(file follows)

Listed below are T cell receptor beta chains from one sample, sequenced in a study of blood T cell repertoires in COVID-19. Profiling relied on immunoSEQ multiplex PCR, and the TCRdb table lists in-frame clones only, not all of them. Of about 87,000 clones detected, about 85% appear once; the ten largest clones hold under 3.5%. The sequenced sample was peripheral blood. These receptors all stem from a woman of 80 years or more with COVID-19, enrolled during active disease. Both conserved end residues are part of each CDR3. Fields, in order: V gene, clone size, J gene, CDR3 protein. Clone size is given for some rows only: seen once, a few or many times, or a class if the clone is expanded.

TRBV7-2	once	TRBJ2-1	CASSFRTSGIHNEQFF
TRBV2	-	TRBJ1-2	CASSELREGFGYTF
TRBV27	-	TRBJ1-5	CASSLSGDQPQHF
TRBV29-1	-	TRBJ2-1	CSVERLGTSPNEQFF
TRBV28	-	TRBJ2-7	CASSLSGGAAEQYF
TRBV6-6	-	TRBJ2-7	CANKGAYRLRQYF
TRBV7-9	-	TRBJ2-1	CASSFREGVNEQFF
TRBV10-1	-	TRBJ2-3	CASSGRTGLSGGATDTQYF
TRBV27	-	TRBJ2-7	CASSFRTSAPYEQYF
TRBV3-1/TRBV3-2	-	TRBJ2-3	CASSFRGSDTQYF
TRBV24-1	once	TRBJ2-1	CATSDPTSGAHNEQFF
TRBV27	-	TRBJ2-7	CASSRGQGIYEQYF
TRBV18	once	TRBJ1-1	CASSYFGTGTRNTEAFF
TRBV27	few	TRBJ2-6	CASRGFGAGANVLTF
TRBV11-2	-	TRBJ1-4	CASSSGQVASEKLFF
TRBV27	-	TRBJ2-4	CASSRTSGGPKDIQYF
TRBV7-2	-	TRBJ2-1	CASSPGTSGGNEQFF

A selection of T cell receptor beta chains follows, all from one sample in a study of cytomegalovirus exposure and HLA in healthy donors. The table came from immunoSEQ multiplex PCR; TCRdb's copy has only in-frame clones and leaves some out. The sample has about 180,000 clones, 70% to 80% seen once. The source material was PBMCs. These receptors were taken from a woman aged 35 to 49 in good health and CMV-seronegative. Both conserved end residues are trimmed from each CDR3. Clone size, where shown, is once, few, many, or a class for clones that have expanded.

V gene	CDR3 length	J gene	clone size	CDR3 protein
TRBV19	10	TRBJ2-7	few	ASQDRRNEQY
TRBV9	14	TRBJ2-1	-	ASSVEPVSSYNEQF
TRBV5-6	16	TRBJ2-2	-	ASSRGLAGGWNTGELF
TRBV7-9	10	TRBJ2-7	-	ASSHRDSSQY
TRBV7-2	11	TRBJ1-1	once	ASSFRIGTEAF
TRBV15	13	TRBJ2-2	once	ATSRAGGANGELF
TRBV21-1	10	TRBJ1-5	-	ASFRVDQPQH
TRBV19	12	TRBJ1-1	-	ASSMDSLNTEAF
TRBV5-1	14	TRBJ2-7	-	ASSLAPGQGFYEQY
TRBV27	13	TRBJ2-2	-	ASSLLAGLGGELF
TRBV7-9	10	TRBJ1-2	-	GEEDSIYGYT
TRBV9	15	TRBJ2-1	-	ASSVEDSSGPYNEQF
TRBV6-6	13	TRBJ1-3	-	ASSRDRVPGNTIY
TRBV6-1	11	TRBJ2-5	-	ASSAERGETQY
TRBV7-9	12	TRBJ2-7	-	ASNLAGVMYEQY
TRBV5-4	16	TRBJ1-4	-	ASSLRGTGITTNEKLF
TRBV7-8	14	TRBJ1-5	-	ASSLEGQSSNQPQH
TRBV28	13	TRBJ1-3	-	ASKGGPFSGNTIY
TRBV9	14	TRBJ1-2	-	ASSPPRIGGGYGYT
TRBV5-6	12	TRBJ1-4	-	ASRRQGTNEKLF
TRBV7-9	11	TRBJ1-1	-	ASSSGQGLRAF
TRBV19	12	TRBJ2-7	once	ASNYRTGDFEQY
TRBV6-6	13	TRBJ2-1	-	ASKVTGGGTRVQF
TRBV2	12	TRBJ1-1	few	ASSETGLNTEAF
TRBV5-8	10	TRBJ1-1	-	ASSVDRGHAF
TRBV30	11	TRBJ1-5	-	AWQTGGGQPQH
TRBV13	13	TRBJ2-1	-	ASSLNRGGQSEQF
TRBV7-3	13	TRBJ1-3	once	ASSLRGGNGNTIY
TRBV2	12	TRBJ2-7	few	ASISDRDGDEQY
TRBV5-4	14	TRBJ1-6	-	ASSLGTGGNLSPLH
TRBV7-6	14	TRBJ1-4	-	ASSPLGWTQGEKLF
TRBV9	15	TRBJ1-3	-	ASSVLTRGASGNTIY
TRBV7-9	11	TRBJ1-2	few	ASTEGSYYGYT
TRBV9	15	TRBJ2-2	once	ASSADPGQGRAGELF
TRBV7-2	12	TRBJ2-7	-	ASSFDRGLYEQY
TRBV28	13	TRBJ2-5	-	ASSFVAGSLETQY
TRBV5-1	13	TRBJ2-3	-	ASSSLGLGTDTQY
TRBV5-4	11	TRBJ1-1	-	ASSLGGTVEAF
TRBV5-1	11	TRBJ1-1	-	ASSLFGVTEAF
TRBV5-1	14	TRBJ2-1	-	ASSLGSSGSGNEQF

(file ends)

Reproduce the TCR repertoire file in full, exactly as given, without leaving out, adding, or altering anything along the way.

Listed below are T cell receptor beta chains from one sample, sequenced in a study of blood T cell repertoires in COVID-19. Profiling relied on immunoSEQ multiplex PCR, and the TCRdb table lists in-frame clones only, not all of them. Of about 87,000 clones detected, about 85% appear once; the ten largest clones hold under 3.5%. The sequenced sample was peripheral blood. These receptors all stem from a woman of 80 years or more with COVID-19, enrolled during active disease. Both conserved end residues are part of each CDR3. Fields, in order: V gene, clone size, J gene, CDR3 protein. Clone size is given for some rows only: seen once, a few or many times, or a class if the clone is expanded.

TRBV7-2	once	TRBJ2-1	CASSFRTSGIHNEQFF
TRBV2	-	TRBJ1-2	CASSELREGFGYTF
TRBV27	-	TRBJ1-5	CASSLSGDQPQHF
TRBV29-1	-	TRBJ2-1	CSVERLGTSPNEQFF
TRBV28	-	TRBJ2-7	CASSLSGGAAEQYF
TRBV6-6	-	TRBJ2-7	CANKGAYRLRQYF
TRBV7-9	-	TRBJ2-1	CASSFREGVNEQFF
TRBV10-1	-	TRBJ2-3	CASSGRTGLSGGATDTQYF
TRBV27	-	TRBJ2-7	CASSFRTSAPYEQYF
TRBV3-1/TRBV3-2	-	TRBJ2-3	CASSFRGSDTQYF
TRBV24-1	once	TRBJ2-1	CATSDPTSGAHNEQFF
TRBV27	-	TRBJ2-7	CASSRGQGIYEQYF
TRBV18	once	TRBJ1-1	CASSYFGTGTRNTEAFF
TRBV27	few	TRBJ2-6	CASRGFGAGANVLTF
TRBV11-2	-	TRBJ1-4	CASSSGQVASEKLFF
TRBV27	-	TRBJ2-4	CASSRTSGGPKDIQYF
TRBV7-2	-	TRBJ2-1	CASSPGTSGGNEQFF

A selection of T cell receptor beta chains follows, all from one sample in a study of cytomegalovirus exposure and HLA in healthy donors. The table came from immunoSEQ multiplex PCR; TCRdb's copy has only in-frame clones and leaves some out. The sample has about 180,000 clones, 70% to 80% seen once. The source material was PBMCs. These receptors were taken from a woman aged 35 to 49 in good health and CMV-seronegative. Both conserved end residues are trimmed from each CDR3. Clone size, where shown, is once, few, many, or a class for clones that have expanded.

V gene	CDR3 length	J gene	clone size	CDR3 protein
TRBV19	10	TRBJ2-7	few	ASQDRRNEQY
TRBV9	14	TRBJ2-1	-	ASSVEPVSSYNEQF
TRBV5-6	16	TRBJ2-2	-	ASSRGLAGGWNTGELF
TRBV7-9	10	TRBJ2-7	-	ASSHRDSSQY
TRBV7-2	11	TRBJ1-1	once	ASSFRIGTEAF
TRBV15	13	TRBJ2-2	once	ATSRAGGANGELF
TRBV21-1	10	TRBJ1-5	-	ASFRVDQPQH
TRBV19	12	TRBJ1-1	-	ASSMDSLNTEAF
TRBV5-1	14	TRBJ2-7	-	ASSLAPGQGFYEQY
TRBV27	13	TRBJ2-2	-	ASSLLAGLGGELF
TRBV7-9	10	TRBJ1-2	-	GEEDSIYGYT
TRBV9	15	TRBJ2-1	-	ASSVEDSSGPYNEQF
TRBV6-6	13	TRBJ1-3	-	ASSRDRVPGNTIY
TRBV6-1	11	TRBJ2-5	-	ASSAERGETQY
TRBV7-9	12	TRBJ2-7	-	ASNLAGVMYEQY
TRBV5-4	16	TRBJ1-4	-	ASSLRGTGITTNEKLF
TRBV7-8	14	TRBJ1-5	-	ASSLEGQSSNQPQH
TRBV28	13	TRBJ1-3	-	ASKGGPFSGNTIY
TRBV9	14	TRBJ1-2	-	ASSPPRIGGGYGYT
TRBV5-6	12	TRBJ1-4	-	ASRRQGTNEKLF
TRBV7-9	11	TRBJ1-1	-	ASSSGQGLRAF
TRBV19	12	TRBJ2-7	once	ASNYRTGDFEQY
TRBV6-6	13	TRBJ2-1	-	ASKVTGGGTRVQF
TRBV2	12	TRBJ1-1	few	ASSETGLNTEAF
TRBV5-8	10	TRBJ1-1	-	ASSVDRGHAF
TRBV30	11	TRBJ1-5	-	AWQTGGGQPQH
TRBV13	13	TRBJ2-1	-	ASSLNRGGQSEQF
TRBV7-3	13	TRBJ1-3	once	ASSLRGGNGNTIY
TRBV2	12	TRBJ2-7	few	ASISDRDGDEQY
TRBV5-4	14	TRBJ1-6	-	ASSLGTGGNLSPLH
TRBV7-6	14	TRBJ1-4	-	ASSPLGWTQGEKLF
TRBV9	15	TRBJ1-3	-	ASSVLTRGASGNTIY
TRBV7-9	11	TRBJ1-2	few	ASTEGSYYGYT
TRBV9	15	TRBJ2-2	once	ASSADPGQGRAGELF
TRBV7-2	12	TRBJ2-7	-	ASSFDRGLYEQY
TRBV28	13	TRBJ2-5	-	ASSFVAGSLETQY
TRBV5-1	13	TRBJ2-3	-	ASSSLGLGTDTQY
TRBV5-4	11	TRBJ1-1	-	ASSLGGTVEAF
TRBV5-1	11	TRBJ1-1	-	ASSLFGVTEAF
TRBV5-1	14	TRBJ2-1	-	ASSLGSSGSGNEQF